Style 1:

html = etree.HTML(wb_data)
html_data = html.xpath('/html/body/div/ul/li/a')
print(html)
for i in html_data:
    print(i.text)
 
 
<Element html at 0x12fe4b8>
first item
second item
third item
fourth item
fifth item

Write method 2: directly add a / text() after the label to find the content

html = etree.HTML(wb_data)
html_data = html.xpath('/html/body/div/ul/li/a/text()')
print(html)
for i in html_data:
    print(i)
 
<Element html at 0x138e4b8>
first item
second item
third item
fourth item
fifth item

(4) Print the properties of a tag under the specified path (you can get the value of a property and find the content of the tag by traversing)

html = etree.HTML(wb_data)
html_data = html.xpath('/html/body/div/ul/li/a/@href')
for i in html_data:
    print(i)
 
//Print:
link1.html
link2.html
link3.html
link4.html
link5.html

(5) All the ElementTree objects are obtained by using xpath, so if you need to find the content, you need to traverse the list of data.

html = etree.HTML(wb_data)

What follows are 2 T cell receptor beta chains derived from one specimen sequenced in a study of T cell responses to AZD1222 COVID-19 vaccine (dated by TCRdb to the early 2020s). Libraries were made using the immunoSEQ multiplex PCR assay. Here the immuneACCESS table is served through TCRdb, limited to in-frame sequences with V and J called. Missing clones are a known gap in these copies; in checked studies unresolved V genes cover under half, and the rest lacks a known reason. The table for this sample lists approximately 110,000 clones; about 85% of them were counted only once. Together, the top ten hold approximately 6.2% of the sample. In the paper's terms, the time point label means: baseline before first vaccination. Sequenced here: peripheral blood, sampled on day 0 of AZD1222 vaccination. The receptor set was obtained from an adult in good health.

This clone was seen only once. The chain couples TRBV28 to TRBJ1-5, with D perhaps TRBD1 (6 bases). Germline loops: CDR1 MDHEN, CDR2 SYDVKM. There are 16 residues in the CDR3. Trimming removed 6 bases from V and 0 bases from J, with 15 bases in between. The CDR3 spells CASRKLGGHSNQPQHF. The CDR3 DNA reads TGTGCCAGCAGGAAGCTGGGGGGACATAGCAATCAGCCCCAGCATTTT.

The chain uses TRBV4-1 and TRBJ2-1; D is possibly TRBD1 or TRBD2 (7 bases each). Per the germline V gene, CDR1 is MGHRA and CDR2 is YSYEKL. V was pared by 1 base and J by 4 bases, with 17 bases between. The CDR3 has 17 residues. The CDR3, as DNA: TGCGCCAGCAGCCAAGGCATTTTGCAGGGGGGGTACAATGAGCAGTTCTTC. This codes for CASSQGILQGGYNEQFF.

html_data = html.xpath('/html/body/div/ul/li/a[@href="link2.html"]/text()')
print(html_data)
for i in html_data:
    print(i)
 
//Print:
['second item']
second item

(6) Above we find that all are absolute paths (each is found from the root), and below we find relative paths, for example, find the content of a tag under all li tags.

html = etree.HTML(wb_data)
html_data = html.xpath('//li/a/text()')
print(html_data)
for i in html_data:
    print(i)
 
//Print:
['first item', 'second item', 'third item', 'fourth item', 'fifth item']
first item
second item
third item
fourth item
fifth item

(7) Above we use absolute path to find that the attributes of a l l a tags are equal to the value of the href attribute. We use / --- absolute path. Next, we use relative path to find the value of the a tag under the li tag under the L relative path. Note that double / / is required after the a tag.

html = etree.HTML(wb_data)
html_data = html.xpath('//li/a//@href')
print(html_data)
for i in html_data:
    print(i)
 
//Print:
['link1.html', 'link2.html', 'link3.html', 'link4.html', 'link5.html']
link1.html
link2.html
link3.html
link4.html
link5.html

(8) Find the a tag's href attribute in the last li tag

html = etree.HTML(wb_data)
html_data = html.xpath('//li[last()]/a/text()')
print(html_data)
for i in html_data:
    print(i)
 
//Print:
['fifth item']
fifth item

(9) Find the a tag's href attribute in the penultimate li tag

html = etree.HTML(wb_data)
html_data = html.xpath('//li[last()-1]/a/text()')
print(html_data)
for i in html_data:
    print(i)
 
//Print:
['fourth item']
fourth item

Tags: Big Data Attribute xml Python

Posted on Fri, 05 Jun 2020 20:15:25 -0700 by BinaryDragon